“[Our goal] is to make green affordable to the average homeowner,” said Callahan, who serves as senior VP national purchasing, planning and design. After a long collaboration with energy experts, building scientists and a nationally recognized green home builder in San Antonio, Beazer developed its eSmart series of “high performance” homes that, according to a National Association of Home Builders Research Center study, are up to 47% more energy efficient than comparably sized houses built 10 to 15 years ago.

Beazer debuted its eSmart homes last July in Duluth, Ga.

Besides spray foam insulation in the attic and wall cavities, low-E windows and sealed ducts, the base eSmart package includes water-saving bath fixtures, CO detectors, low-VOC paint and carpet, high-grade MERV 10 air filters, programmable thermostats, energy monitors and CFL bulbs throughout the house. Additional enhancements available include tankless water heaters, radiant barriers, dual-flush toilets, fresh-air ventilated ducts and native landscaping.

Although other production home builders are also offering energy-efficient homes, “There’s no single national home builder who’s recognized as a leader in this space,” Callahan observed. But a look at the map of the United States on Beazer’s Web site shows that the Atlanta builder has been constructing eSmart homes around the country: They’re now in 29 communities.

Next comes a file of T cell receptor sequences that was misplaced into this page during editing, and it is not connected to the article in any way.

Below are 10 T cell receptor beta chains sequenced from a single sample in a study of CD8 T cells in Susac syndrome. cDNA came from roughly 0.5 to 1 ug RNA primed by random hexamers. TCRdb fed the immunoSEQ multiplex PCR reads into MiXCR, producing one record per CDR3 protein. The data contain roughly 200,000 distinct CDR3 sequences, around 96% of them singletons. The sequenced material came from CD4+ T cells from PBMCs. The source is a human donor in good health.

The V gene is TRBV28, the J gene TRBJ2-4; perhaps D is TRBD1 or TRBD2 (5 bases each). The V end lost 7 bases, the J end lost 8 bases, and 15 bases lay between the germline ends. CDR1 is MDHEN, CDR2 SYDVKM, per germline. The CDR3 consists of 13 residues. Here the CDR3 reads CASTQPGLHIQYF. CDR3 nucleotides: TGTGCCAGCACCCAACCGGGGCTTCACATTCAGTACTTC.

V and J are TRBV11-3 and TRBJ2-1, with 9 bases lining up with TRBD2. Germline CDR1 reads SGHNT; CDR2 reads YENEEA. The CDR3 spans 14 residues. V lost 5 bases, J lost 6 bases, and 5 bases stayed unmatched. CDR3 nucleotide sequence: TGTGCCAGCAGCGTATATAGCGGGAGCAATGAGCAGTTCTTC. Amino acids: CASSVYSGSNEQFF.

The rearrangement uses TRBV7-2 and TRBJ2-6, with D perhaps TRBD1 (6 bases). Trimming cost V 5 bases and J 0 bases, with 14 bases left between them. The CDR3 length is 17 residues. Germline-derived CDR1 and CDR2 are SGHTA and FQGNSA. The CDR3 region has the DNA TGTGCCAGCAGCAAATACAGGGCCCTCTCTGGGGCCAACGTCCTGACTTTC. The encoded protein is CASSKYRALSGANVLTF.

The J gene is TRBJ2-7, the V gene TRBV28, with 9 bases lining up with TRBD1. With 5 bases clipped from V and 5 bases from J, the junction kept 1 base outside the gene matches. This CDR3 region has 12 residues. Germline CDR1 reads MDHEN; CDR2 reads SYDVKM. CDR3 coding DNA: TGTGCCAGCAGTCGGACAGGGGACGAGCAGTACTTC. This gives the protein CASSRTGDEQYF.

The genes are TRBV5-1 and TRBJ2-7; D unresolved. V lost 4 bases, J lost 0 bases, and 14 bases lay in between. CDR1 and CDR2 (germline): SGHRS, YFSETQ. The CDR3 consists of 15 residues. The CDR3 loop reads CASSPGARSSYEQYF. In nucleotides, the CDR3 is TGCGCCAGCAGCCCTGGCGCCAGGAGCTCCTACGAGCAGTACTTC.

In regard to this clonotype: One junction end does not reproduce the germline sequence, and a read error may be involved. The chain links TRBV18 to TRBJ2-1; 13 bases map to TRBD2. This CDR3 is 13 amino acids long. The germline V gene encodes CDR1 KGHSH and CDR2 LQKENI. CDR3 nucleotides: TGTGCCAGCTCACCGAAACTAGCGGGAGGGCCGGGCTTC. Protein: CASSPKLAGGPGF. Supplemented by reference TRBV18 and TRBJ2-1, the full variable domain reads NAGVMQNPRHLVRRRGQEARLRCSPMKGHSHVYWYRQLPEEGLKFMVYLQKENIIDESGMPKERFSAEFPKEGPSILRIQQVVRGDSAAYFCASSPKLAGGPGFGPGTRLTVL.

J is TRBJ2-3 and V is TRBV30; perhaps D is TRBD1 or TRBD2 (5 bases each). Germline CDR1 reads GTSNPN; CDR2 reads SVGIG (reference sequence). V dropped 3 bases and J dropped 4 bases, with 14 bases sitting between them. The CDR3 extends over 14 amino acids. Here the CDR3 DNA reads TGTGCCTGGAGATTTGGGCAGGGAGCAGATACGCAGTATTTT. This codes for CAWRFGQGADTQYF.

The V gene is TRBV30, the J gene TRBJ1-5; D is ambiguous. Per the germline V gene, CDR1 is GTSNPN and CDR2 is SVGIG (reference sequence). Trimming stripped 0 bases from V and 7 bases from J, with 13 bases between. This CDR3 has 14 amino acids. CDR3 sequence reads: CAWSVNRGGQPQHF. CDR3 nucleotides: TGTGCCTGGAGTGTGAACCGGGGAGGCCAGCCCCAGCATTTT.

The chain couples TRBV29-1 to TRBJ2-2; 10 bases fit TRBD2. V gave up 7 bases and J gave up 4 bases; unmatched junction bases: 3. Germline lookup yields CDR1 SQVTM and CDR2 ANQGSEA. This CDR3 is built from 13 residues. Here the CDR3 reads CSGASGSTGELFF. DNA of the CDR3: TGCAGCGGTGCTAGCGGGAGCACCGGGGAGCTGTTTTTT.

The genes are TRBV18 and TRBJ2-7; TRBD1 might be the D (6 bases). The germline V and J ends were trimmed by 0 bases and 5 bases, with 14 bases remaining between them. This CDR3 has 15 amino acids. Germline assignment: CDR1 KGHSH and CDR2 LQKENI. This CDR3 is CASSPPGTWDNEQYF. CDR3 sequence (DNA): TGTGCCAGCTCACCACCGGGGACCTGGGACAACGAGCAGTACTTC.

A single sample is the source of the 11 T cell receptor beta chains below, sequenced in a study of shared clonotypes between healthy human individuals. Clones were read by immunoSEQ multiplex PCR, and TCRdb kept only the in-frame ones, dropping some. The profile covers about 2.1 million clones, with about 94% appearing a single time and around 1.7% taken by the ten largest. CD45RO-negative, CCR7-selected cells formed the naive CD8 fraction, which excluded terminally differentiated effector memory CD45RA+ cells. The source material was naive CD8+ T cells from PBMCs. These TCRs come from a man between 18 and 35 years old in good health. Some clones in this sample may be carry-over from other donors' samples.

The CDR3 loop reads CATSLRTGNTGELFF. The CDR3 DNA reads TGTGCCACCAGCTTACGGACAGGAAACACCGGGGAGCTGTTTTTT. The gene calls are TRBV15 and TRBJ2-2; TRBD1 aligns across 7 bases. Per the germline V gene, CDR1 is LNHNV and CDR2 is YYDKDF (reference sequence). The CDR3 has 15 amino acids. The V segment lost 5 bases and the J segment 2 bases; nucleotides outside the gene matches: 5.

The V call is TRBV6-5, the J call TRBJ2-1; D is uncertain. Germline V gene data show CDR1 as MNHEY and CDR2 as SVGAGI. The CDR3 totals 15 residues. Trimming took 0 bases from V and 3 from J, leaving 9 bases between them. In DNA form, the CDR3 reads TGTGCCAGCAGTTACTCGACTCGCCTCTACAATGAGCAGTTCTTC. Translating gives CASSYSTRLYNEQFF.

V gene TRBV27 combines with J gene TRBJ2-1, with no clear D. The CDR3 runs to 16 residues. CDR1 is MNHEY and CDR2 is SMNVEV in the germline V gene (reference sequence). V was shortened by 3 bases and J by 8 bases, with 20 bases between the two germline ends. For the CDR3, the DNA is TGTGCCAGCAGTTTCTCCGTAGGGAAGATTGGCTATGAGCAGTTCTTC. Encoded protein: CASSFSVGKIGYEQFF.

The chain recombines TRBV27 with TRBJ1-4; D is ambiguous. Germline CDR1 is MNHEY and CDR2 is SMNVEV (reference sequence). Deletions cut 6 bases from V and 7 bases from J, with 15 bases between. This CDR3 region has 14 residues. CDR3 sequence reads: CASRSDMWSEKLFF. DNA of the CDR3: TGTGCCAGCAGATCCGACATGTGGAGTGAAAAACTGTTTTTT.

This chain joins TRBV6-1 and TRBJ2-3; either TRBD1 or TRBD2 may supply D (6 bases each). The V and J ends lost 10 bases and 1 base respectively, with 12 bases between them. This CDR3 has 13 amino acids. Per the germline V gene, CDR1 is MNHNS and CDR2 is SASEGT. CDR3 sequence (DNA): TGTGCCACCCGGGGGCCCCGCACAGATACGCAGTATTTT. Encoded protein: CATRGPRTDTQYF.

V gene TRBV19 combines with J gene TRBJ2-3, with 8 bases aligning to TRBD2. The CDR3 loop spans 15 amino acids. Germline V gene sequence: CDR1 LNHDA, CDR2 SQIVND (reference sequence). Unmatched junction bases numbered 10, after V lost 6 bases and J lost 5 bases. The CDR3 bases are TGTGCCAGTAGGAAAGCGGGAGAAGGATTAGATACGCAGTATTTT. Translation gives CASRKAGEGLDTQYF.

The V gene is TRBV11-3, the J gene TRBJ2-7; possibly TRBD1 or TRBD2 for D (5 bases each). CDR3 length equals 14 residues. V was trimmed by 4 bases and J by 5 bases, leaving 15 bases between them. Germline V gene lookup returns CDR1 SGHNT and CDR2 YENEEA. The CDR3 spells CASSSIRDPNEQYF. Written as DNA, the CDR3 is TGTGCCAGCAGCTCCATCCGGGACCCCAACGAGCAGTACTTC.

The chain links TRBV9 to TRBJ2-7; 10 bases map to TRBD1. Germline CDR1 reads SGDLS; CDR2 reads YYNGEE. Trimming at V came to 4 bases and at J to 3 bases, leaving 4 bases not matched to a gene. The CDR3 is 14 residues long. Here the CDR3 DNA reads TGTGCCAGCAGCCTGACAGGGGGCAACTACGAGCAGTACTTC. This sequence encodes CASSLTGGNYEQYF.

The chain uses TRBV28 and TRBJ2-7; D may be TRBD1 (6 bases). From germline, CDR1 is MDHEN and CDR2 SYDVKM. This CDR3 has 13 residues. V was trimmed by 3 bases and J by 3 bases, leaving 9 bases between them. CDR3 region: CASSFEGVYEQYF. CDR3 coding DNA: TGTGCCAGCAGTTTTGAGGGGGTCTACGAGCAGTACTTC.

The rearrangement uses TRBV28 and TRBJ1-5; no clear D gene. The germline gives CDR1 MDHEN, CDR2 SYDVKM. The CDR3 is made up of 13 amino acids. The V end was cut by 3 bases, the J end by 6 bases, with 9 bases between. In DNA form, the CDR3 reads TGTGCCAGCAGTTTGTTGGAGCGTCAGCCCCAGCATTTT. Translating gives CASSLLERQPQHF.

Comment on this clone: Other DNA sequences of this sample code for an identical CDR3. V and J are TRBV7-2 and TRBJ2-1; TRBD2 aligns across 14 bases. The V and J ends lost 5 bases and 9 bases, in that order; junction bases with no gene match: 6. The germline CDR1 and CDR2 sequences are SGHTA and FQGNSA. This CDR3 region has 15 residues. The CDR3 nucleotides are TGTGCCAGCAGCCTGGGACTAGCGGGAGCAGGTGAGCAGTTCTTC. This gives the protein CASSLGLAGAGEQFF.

In stark contrast, Wynne Construction builds only a few homes a year. Wynne lives in Sarasota, Fla., and most of his projects are in that region. He takes on only green, sustainable building projects, and has won numerous awards for his work. Wynne’s innovative use of reclaimed and recycled materials—he makes a lot of the trim, molding, countertops and other materials himself—is truly impressive.

But what might have amazed the audience most of all was Wynne’s position on chain-of-custody certification requirements for FSC-certified wood.

“For what it brings to the project, it’s a lot of trouble,” Wynne said of FSC-certified wood. “I only use it when it’s mandated.”

Wynne, who won the 2010 U.S. Green Building Council Outstanding LEED for Homes Project of the Year award, also addressed the issue of builders and architects who choose their materials based on what they’ll contribute to a project’s overall LEED score. “The people who are chasing points are the people who are [only] chasing a market. In the future, they’ll weed themselves out,” Wynne said.